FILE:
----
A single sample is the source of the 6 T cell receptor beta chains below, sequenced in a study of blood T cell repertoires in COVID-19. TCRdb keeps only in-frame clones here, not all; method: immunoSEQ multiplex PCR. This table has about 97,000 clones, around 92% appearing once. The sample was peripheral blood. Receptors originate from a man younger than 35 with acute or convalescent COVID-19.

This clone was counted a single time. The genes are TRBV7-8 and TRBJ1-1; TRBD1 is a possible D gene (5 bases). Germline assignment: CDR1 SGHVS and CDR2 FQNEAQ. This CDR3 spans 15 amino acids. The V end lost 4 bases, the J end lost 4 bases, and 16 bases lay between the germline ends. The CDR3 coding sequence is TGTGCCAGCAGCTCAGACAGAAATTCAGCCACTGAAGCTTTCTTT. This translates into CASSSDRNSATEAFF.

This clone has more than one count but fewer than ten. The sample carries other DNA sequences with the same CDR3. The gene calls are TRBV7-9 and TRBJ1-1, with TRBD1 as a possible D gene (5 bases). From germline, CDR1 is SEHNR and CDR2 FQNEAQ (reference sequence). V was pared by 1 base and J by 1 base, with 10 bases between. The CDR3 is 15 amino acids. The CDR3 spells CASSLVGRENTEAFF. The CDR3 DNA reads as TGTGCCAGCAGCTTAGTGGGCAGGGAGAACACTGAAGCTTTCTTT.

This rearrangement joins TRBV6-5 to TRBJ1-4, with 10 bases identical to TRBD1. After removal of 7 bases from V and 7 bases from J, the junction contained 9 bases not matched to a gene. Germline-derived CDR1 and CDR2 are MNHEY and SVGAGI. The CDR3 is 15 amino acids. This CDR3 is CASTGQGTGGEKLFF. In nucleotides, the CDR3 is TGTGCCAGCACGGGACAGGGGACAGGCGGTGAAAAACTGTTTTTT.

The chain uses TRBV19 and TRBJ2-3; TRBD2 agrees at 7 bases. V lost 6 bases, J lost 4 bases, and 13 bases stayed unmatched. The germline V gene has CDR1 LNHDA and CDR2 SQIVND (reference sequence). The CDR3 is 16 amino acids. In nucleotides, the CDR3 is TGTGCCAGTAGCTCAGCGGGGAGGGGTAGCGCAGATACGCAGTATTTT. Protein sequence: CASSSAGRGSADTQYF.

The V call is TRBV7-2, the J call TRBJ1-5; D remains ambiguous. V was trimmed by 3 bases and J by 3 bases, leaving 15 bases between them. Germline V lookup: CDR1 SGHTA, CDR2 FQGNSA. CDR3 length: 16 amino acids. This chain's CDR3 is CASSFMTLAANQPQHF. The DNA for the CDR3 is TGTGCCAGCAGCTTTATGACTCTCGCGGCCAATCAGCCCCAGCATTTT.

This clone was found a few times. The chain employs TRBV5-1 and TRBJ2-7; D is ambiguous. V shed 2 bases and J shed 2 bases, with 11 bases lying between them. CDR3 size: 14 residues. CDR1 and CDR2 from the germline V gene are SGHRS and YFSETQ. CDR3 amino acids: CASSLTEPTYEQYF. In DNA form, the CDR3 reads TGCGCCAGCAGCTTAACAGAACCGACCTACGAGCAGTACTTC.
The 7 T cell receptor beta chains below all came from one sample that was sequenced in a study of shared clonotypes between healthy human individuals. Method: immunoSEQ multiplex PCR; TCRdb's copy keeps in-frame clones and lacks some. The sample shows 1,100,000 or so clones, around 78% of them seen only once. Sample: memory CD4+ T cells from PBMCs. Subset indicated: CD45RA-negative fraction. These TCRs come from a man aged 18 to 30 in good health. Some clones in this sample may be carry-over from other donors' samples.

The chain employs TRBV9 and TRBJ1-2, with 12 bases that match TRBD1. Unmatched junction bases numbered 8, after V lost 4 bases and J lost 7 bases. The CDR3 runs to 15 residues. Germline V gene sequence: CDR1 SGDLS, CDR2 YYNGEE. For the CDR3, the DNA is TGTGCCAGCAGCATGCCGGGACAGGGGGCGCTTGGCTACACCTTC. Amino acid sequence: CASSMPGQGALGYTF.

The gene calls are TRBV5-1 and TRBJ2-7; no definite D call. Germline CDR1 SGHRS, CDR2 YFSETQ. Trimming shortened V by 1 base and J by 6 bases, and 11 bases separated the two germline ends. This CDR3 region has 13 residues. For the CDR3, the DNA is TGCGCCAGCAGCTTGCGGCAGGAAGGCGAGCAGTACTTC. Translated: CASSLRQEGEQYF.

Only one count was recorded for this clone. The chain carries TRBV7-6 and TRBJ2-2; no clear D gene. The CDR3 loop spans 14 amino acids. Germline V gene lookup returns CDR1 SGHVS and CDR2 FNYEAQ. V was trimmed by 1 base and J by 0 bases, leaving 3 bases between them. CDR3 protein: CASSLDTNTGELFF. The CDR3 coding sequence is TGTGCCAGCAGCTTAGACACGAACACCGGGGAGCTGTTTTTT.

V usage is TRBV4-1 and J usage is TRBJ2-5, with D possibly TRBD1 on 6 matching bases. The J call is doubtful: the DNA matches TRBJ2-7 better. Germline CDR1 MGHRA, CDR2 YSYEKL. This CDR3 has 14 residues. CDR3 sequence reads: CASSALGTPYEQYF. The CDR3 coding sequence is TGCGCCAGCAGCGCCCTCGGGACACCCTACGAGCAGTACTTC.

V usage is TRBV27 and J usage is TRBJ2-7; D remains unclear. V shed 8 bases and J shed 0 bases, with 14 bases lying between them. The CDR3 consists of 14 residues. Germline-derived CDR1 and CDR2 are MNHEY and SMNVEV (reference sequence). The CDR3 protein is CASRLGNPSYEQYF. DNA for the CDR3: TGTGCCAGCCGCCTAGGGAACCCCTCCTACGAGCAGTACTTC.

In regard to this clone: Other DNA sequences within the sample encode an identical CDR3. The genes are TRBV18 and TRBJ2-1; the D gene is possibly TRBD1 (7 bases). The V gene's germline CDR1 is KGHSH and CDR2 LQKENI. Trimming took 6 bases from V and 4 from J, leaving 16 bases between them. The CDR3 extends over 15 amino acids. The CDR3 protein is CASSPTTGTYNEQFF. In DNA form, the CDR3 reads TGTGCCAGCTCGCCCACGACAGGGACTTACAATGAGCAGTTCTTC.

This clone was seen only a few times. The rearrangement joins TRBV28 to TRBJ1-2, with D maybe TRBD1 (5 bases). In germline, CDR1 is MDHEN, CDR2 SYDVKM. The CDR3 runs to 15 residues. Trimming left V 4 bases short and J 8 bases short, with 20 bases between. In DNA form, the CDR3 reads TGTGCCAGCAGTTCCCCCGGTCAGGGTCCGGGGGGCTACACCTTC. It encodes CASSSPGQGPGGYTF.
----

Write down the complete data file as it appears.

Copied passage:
A single sample is the source of the 6 T cell receptor beta chains below, sequenced in a study of blood T cell repertoires in COVID-19. TCRdb keeps only in-frame clones here, not all; method: immunoSEQ multiplex PCR. This table has about 97,000 clones, around 92% appearing once. The sample was peripheral blood. Receptors originate from a man younger than 35 with acute or convalescent COVID-19.

This clone was counted a single time. The genes are TRBV7-8 and TRBJ1-1; TRBD1 is a possible D gene (5 bases). Germline assignment: CDR1 SGHVS and CDR2 FQNEAQ. This CDR3 spans 15 amino acids. The V end lost 4 bases, the J end lost 4 bases, and 16 bases lay between the germline ends. The CDR3 coding sequence is TGTGCCAGCAGCTCAGACAGAAATTCAGCCACTGAAGCTTTCTTT. This translates into CASSSDRNSATEAFF.

This clone has more than one count but fewer than ten. The sample carries other DNA sequences with the same CDR3. The gene calls are TRBV7-9 and TRBJ1-1, with TRBD1 as a possible D gene (5 bases). From germline, CDR1 is SEHNR and CDR2 FQNEAQ (reference sequence). V was pared by 1 base and J by 1 base, with 10 bases between. The CDR3 is 15 amino acids. The CDR3 spells CASSLVGRENTEAFF. The CDR3 DNA reads as TGTGCCAGCAGCTTAGTGGGCAGGGAGAACACTGAAGCTTTCTTT.

This rearrangement joins TRBV6-5 to TRBJ1-4, with 10 bases identical to TRBD1. After removal of 7 bases from V and 7 bases from J, the junction contained 9 bases not matched to a gene. Germline-derived CDR1 and CDR2 are MNHEY and SVGAGI. The CDR3 is 15 amino acids. This CDR3 is CASTGQGTGGEKLFF. In nucleotides, the CDR3 is TGTGCCAGCACGGGACAGGGGACAGGCGGTGAAAAACTGTTTTTT.

The chain uses TRBV19 and TRBJ2-3; TRBD2 agrees at 7 bases. V lost 6 bases, J lost 4 bases, and 13 bases stayed unmatched. The germline V gene has CDR1 LNHDA and CDR2 SQIVND (reference sequence). The CDR3 is 16 amino acids. In nucleotides, the CDR3 is TGTGCCAGTAGCTCAGCGGGGAGGGGTAGCGCAGATACGCAGTATTTT. Protein sequence: CASSSAGRGSADTQYF.

The V call is TRBV7-2, the J call TRBJ1-5; D remains ambiguous. V was trimmed by 3 bases and J by 3 bases, leaving 15 bases between them. Germline V lookup: CDR1 SGHTA, CDR2 FQGNSA. CDR3 length: 16 amino acids. This chain's CDR3 is CASSFMTLAANQPQHF. The DNA for the CDR3 is TGTGCCAGCAGCTTTATGACTCTCGCGGCCAATCAGCCCCAGCATTTT.

This clone was found a few times. The chain employs TRBV5-1 and TRBJ2-7; D is ambiguous. V shed 2 bases and J shed 2 bases, with 11 bases lying between them. CDR3 size: 14 residues. CDR1 and CDR2 from the germline V gene are SGHRS and YFSETQ. CDR3 amino acids: CASSLTEPTYEQYF. In DNA form, the CDR3 reads TGCGCCAGCAGCTTAACAGAACCGACCTACGAGCAGTACTTC.
The 7 T cell receptor beta chains below all came from one sample that was sequenced in a study of shared clonotypes between healthy human individuals. Method: immunoSEQ multiplex PCR; TCRdb's copy keeps in-frame clones and lacks some. The sample shows 1,100,000 or so clones, around 78% of them seen only once. Sample: memory CD4+ T cells from PBMCs. Subset indicated: CD45RA-negative fraction. These TCRs come from a man aged 18 to 30 in good health. Some clones in this sample may be carry-over from other donors' samples.

The chain employs TRBV9 and TRBJ1-2, with 12 bases that match TRBD1. Unmatched junction bases numbered 8, after V lost 4 bases and J lost 7 bases. The CDR3 runs to 15 residues. Germline V gene sequence: CDR1 SGDLS, CDR2 YYNGEE. For the CDR3, the DNA is TGTGCCAGCAGCATGCCGGGACAGGGGGCGCTTGGCTACACCTTC. Amino acid sequence: CASSMPGQGALGYTF.

The gene calls are TRBV5-1 and TRBJ2-7; no definite D call. Germline CDR1 SGHRS, CDR2 YFSETQ. Trimming shortened V by 1 base and J by 6 bases, and 11 bases separated the two germline ends. This CDR3 region has 13 residues. For the CDR3, the DNA is TGCGCCAGCAGCTTGCGGCAGGAAGGCGAGCAGTACTTC. Translated: CASSLRQEGEQYF.

Only one count was recorded for this clone. The chain carries TRBV7-6 and TRBJ2-2; no clear D gene. The CDR3 loop spans 14 amino acids. Germline V gene lookup returns CDR1 SGHVS and CDR2 FNYEAQ. V was trimmed by 1 base and J by 0 bases, leaving 3 bases between them. CDR3 protein: CASSLDTNTGELFF. The CDR3 coding sequence is TGTGCCAGCAGCTTAGACACGAACACCGGGGAGCTGTTTTTT.

V usage is TRBV4-1 and J usage is TRBJ2-5, with D possibly TRBD1 on 6 matching bases. The J call is doubtful: the DNA matches TRBJ2-7 better. Germline CDR1 MGHRA, CDR2 YSYEKL. This CDR3 has 14 residues. CDR3 sequence reads: CASSALGTPYEQYF. The CDR3 coding sequence is TGCGCCAGCAGCGCCCTCGGGACACCCTACGAGCAGTACTTC.

V usage is TRBV27 and J usage is TRBJ2-7; D remains unclear. V shed 8 bases and J shed 0 bases, with 14 bases lying between them. The CDR3 consists of 14 residues. Germline-derived CDR1 and CDR2 are MNHEY and SMNVEV (reference sequence). The CDR3 protein is CASRLGNPSYEQYF. DNA for the CDR3: TGTGCCAGCCGCCTAGGGAACCCCTCCTACGAGCAGTACTTC.

In regard to this clone: Other DNA sequences within the sample encode an identical CDR3. The genes are TRBV18 and TRBJ2-1; the D gene is possibly TRBD1 (7 bases). The V gene's germline CDR1 is KGHSH and CDR2 LQKENI. Trimming took 6 bases from V and 4 from J, leaving 16 bases between them. The CDR3 extends over 15 amino acids. The CDR3 protein is CASSPTTGTYNEQFF. In DNA form, the CDR3 reads TGTGCCAGCTCGCCCACGACAGGGACTTACAATGAGCAGTTCTTC.

This clone was seen only a few times. The rearrangement joins TRBV28 to TRBJ1-2, with D maybe TRBD1 (5 bases). In germline, CDR1 is MDHEN, CDR2 SYDVKM. The CDR3 runs to 15 residues. Trimming left V 4 bases short and J 8 bases short, with 20 bases between. In DNA form, the CDR3 reads TGTGCCAGCAGTTCCCCCGGTCAGGGTCCGGGGGGCTACACCTTC. It encodes CASSSPGQGPGGYTF.